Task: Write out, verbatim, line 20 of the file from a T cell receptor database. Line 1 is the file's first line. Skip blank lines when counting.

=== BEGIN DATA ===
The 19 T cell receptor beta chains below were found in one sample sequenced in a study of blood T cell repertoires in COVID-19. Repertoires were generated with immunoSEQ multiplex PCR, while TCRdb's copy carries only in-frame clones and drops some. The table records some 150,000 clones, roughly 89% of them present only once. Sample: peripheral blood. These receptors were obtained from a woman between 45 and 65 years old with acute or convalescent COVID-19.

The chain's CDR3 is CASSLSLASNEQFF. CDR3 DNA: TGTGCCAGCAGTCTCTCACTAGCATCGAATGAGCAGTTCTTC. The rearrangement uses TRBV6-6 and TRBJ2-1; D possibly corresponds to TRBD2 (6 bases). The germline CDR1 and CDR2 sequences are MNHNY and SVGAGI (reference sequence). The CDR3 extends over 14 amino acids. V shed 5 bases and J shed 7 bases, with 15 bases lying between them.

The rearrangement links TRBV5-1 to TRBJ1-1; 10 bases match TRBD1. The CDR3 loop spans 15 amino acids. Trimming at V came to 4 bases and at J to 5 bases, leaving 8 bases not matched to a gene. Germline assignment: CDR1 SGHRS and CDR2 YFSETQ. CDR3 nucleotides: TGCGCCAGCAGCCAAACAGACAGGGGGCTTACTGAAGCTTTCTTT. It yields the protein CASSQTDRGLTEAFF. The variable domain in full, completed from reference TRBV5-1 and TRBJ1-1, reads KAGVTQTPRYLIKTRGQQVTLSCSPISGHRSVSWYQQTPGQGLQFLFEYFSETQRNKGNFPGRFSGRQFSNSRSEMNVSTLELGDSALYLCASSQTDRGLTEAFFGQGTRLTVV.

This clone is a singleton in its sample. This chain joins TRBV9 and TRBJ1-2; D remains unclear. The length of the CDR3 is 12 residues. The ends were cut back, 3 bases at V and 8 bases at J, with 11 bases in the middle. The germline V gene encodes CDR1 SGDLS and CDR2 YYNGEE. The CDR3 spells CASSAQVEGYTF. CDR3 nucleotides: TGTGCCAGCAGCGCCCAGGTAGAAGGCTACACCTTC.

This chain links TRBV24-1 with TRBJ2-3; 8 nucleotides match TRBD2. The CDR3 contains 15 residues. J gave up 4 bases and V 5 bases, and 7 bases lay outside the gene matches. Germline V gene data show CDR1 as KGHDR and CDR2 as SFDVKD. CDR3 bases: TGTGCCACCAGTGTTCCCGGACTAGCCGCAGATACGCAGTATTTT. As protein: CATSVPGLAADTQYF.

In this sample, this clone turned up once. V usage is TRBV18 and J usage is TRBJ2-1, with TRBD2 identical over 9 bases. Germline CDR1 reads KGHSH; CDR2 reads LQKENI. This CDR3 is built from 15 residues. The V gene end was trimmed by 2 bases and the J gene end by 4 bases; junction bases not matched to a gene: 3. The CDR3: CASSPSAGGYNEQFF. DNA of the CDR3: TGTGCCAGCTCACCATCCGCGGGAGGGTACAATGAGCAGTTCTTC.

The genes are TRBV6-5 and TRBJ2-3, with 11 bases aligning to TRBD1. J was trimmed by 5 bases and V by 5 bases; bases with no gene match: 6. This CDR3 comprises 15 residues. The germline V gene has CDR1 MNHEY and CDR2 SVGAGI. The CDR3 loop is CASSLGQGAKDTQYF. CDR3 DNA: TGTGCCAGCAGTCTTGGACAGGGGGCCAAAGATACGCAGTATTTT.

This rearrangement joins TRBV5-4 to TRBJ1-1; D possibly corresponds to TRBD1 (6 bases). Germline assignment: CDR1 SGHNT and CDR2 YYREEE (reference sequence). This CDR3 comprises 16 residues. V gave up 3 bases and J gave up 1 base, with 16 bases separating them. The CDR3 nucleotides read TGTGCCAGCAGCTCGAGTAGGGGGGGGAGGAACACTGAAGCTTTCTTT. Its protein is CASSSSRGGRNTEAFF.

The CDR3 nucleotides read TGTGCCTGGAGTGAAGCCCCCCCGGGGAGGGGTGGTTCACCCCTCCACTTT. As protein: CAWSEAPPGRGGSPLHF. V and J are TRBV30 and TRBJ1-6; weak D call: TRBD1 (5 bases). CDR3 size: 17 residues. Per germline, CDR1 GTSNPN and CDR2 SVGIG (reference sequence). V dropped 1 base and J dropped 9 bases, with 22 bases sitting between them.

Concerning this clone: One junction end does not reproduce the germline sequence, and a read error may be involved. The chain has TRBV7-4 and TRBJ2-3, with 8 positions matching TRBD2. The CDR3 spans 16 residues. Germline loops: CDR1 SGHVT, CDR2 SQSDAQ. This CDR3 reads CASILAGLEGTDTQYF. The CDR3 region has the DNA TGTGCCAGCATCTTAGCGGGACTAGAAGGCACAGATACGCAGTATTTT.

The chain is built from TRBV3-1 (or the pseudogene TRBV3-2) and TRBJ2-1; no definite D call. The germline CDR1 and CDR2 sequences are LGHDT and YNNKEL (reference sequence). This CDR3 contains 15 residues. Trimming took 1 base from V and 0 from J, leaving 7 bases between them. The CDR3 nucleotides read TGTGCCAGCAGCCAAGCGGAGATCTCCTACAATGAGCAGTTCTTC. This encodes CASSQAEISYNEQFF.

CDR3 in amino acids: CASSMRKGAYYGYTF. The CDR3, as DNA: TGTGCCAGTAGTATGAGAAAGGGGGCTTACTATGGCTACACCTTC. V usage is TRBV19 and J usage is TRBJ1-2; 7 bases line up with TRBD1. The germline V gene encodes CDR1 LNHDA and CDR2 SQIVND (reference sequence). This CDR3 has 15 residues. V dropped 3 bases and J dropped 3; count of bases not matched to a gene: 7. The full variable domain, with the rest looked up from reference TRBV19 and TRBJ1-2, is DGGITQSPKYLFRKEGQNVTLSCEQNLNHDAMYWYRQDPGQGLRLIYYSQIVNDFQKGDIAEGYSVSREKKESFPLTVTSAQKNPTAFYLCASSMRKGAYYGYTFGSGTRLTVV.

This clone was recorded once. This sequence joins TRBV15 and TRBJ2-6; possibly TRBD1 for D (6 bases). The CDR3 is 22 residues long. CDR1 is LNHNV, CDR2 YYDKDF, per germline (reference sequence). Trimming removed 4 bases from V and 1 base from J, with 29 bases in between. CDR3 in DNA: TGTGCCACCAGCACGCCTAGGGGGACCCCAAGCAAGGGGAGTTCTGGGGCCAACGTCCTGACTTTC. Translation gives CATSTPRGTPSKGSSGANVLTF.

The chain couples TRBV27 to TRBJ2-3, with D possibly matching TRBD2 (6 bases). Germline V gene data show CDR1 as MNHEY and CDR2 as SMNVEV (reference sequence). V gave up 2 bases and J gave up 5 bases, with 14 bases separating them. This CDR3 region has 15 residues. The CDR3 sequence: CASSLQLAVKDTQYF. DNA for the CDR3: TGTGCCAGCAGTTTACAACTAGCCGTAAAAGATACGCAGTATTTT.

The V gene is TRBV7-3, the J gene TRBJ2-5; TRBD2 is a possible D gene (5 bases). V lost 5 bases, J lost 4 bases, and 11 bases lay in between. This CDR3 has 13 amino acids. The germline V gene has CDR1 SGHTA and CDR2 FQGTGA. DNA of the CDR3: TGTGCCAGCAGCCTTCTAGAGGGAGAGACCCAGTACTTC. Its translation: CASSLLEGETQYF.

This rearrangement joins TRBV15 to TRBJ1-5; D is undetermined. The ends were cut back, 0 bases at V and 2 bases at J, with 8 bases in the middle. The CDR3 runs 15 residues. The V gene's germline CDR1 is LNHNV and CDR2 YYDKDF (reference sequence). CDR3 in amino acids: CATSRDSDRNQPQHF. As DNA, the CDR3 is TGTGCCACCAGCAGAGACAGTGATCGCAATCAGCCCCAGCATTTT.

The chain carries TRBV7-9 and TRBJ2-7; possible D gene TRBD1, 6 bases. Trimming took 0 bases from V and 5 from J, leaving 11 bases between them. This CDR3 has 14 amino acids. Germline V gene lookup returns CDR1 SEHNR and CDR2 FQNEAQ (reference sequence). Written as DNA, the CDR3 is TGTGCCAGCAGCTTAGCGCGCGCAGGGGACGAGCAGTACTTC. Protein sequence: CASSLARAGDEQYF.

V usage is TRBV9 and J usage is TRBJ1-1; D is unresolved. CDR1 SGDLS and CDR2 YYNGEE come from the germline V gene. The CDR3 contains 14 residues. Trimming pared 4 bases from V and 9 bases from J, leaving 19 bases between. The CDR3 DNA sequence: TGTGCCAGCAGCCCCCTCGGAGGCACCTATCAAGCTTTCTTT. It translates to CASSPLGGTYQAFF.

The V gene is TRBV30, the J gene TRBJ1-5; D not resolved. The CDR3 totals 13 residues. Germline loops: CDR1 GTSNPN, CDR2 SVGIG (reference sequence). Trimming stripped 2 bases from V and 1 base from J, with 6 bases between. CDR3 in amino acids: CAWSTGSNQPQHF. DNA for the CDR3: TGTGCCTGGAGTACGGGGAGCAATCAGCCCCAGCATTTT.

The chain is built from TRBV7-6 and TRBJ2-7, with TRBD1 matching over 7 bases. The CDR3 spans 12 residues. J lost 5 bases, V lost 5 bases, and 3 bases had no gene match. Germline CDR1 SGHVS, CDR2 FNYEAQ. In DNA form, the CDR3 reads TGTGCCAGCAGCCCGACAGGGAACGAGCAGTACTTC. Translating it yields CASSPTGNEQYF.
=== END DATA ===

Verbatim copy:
The chain is built from TRBV7-6 and TRBJ2-7, with TRBD1 matching over 7 bases. The CDR3 spans 12 residues. J lost 5 bases, V lost 5 bases, and 3 bases had no gene match. Germline CDR1 SGHVS, CDR2 FNYEAQ. In DNA form, the CDR3 reads TGTGCCAGCAGCCCGACAGGGAACGAGCAGTACTTC. Translating it yields CASSPTGNEQYF.